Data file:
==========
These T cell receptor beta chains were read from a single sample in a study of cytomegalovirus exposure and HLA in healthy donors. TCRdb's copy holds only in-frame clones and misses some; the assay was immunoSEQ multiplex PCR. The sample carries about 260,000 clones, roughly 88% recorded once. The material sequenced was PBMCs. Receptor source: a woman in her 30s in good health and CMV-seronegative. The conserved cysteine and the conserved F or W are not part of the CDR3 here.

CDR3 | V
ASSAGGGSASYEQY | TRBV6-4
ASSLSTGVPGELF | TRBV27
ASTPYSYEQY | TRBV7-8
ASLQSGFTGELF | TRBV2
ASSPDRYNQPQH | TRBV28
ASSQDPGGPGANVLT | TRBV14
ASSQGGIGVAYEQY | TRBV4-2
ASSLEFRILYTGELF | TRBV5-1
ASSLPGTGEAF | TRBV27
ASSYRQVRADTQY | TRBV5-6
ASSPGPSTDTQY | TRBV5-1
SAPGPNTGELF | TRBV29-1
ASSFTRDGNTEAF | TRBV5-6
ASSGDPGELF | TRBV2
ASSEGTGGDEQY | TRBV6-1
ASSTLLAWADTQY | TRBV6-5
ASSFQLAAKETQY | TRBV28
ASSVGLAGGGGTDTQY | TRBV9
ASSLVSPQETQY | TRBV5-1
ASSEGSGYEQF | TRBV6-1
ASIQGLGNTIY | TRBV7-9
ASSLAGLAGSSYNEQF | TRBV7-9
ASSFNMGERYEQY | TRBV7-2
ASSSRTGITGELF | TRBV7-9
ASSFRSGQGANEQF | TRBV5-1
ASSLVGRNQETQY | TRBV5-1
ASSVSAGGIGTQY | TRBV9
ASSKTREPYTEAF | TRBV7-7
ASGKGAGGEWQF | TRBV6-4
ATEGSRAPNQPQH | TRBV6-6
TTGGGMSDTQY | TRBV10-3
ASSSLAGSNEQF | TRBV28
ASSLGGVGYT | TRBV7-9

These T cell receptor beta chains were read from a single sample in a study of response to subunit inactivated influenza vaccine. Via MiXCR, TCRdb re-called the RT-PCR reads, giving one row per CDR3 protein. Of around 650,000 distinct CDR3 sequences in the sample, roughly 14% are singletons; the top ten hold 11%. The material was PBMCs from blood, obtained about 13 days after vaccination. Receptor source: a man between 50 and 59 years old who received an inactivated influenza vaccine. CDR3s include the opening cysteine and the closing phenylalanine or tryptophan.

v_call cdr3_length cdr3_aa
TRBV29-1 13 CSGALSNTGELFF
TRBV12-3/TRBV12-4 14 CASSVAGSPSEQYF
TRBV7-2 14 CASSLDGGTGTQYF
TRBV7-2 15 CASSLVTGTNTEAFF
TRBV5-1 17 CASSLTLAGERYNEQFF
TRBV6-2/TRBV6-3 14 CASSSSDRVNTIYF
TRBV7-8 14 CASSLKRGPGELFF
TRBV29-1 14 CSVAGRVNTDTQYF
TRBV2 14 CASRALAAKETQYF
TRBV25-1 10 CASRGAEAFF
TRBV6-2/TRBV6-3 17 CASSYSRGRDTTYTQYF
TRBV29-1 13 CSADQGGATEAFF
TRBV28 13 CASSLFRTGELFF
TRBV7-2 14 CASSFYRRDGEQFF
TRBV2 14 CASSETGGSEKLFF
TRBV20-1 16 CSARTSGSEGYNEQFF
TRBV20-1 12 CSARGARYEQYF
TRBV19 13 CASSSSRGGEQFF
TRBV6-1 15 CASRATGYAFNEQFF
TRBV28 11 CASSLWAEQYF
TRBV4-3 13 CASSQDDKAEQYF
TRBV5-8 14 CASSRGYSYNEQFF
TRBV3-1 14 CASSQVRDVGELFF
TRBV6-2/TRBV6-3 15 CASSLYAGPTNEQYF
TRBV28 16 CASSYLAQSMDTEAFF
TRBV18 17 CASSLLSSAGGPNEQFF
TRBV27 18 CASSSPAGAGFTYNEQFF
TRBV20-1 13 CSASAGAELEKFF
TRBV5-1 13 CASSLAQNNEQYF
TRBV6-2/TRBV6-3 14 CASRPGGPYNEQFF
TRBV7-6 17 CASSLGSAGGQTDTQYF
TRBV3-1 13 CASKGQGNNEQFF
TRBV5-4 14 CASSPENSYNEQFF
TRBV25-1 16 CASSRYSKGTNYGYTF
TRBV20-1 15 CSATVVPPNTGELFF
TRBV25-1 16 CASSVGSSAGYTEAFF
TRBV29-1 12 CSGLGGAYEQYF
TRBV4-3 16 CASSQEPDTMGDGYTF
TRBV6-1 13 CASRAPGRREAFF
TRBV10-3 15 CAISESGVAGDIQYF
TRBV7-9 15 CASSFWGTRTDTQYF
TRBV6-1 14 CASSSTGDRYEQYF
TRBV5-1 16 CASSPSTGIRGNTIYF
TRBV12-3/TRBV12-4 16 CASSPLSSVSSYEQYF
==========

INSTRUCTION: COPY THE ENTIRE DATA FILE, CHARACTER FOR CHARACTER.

These T cell receptor beta chains were read from a single sample in a study of cytomegalovirus exposure and HLA in healthy donors. TCRdb's copy holds only in-frame clones and misses some; the assay was immunoSEQ multiplex PCR. The sample carries about 260,000 clones, roughly 88% recorded once. The material sequenced was PBMCs. Receptor source: a woman in her 30s in good health and CMV-seronegative. The conserved cysteine and the conserved F or W are not part of the CDR3 here.

CDR3 | V
ASSAGGGSASYEQY | TRBV6-4
ASSLSTGVPGELF | TRBV27
ASTPYSYEQY | TRBV7-8
ASLQSGFTGELF | TRBV2
ASSPDRYNQPQH | TRBV28
ASSQDPGGPGANVLT | TRBV14
ASSQGGIGVAYEQY | TRBV4-2
ASSLEFRILYTGELF | TRBV5-1
ASSLPGTGEAF | TRBV27
ASSYRQVRADTQY | TRBV5-6
ASSPGPSTDTQY | TRBV5-1
SAPGPNTGELF | TRBV29-1
ASSFTRDGNTEAF | TRBV5-6
ASSGDPGELF | TRBV2
ASSEGTGGDEQY | TRBV6-1
ASSTLLAWADTQY | TRBV6-5
ASSFQLAAKETQY | TRBV28
ASSVGLAGGGGTDTQY | TRBV9
ASSLVSPQETQY | TRBV5-1
ASSEGSGYEQF | TRBV6-1
ASIQGLGNTIY | TRBV7-9
ASSLAGLAGSSYNEQF | TRBV7-9
ASSFNMGERYEQY | TRBV7-2
ASSSRTGITGELF | TRBV7-9
ASSFRSGQGANEQF | TRBV5-1
ASSLVGRNQETQY | TRBV5-1
ASSVSAGGIGTQY | TRBV9
ASSKTREPYTEAF | TRBV7-7
ASGKGAGGEWQF | TRBV6-4
ATEGSRAPNQPQH | TRBV6-6
TTGGGMSDTQY | TRBV10-3
ASSSLAGSNEQF | TRBV28
ASSLGGVGYT | TRBV7-9

These T cell receptor beta chains were read from a single sample in a study of response to subunit inactivated influenza vaccine. Via MiXCR, TCRdb re-called the RT-PCR reads, giving one row per CDR3 protein. Of around 650,000 distinct CDR3 sequences in the sample, roughly 14% are singletons; the top ten hold 11%. The material was PBMCs from blood, obtained about 13 days after vaccination. Receptor source: a man between 50 and 59 years old who received an inactivated influenza vaccine. CDR3s include the opening cysteine and the closing phenylalanine or tryptophan.

v_call cdr3_length cdr3_aa
TRBV29-1 13 CSGALSNTGELFF
TRBV12-3/TRBV12-4 14 CASSVAGSPSEQYF
TRBV7-2 14 CASSLDGGTGTQYF
TRBV7-2 15 CASSLVTGTNTEAFF
TRBV5-1 17 CASSLTLAGERYNEQFF
TRBV6-2/TRBV6-3 14 CASSSSDRVNTIYF
TRBV7-8 14 CASSLKRGPGELFF
TRBV29-1 14 CSVAGRVNTDTQYF
TRBV2 14 CASRALAAKETQYF
TRBV25-1 10 CASRGAEAFF
TRBV6-2/TRBV6-3 17 CASSYSRGRDTTYTQYF
TRBV29-1 13 CSADQGGATEAFF
TRBV28 13 CASSLFRTGELFF
TRBV7-2 14 CASSFYRRDGEQFF
TRBV2 14 CASSETGGSEKLFF
TRBV20-1 16 CSARTSGSEGYNEQFF
TRBV20-1 12 CSARGARYEQYF
TRBV19 13 CASSSSRGGEQFF
TRBV6-1 15 CASRATGYAFNEQFF
TRBV28 11 CASSLWAEQYF
TRBV4-3 13 CASSQDDKAEQYF
TRBV5-8 14 CASSRGYSYNEQFF
TRBV3-1 14 CASSQVRDVGELFF
TRBV6-2/TRBV6-3 15 CASSLYAGPTNEQYF
TRBV28 16 CASSYLAQSMDTEAFF
TRBV18 17 CASSLLSSAGGPNEQFF
TRBV27 18 CASSSPAGAGFTYNEQFF
TRBV20-1 13 CSASAGAELEKFF
TRBV5-1 13 CASSLAQNNEQYF
TRBV6-2/TRBV6-3 14 CASRPGGPYNEQFF
TRBV7-6 17 CASSLGSAGGQTDTQYF
TRBV3-1 13 CASKGQGNNEQFF
TRBV5-4 14 CASSPENSYNEQFF
TRBV25-1 16 CASSRYSKGTNYGYTF
TRBV20-1 15 CSATVVPPNTGELFF
TRBV25-1 16 CASSVGSSAGYTEAFF
TRBV29-1 12 CSGLGGAYEQYF
TRBV4-3 16 CASSQEPDTMGDGYTF
TRBV6-1 13 CASRAPGRREAFF
TRBV10-3 15 CAISESGVAGDIQYF
TRBV7-9 15 CASSFWGTRTDTQYF
TRBV6-1 14 CASSSTGDRYEQYF
TRBV5-1 16 CASSPSTGIRGNTIYF
TRBV12-3/TRBV12-4 16 CASSPLSSVSSYEQYF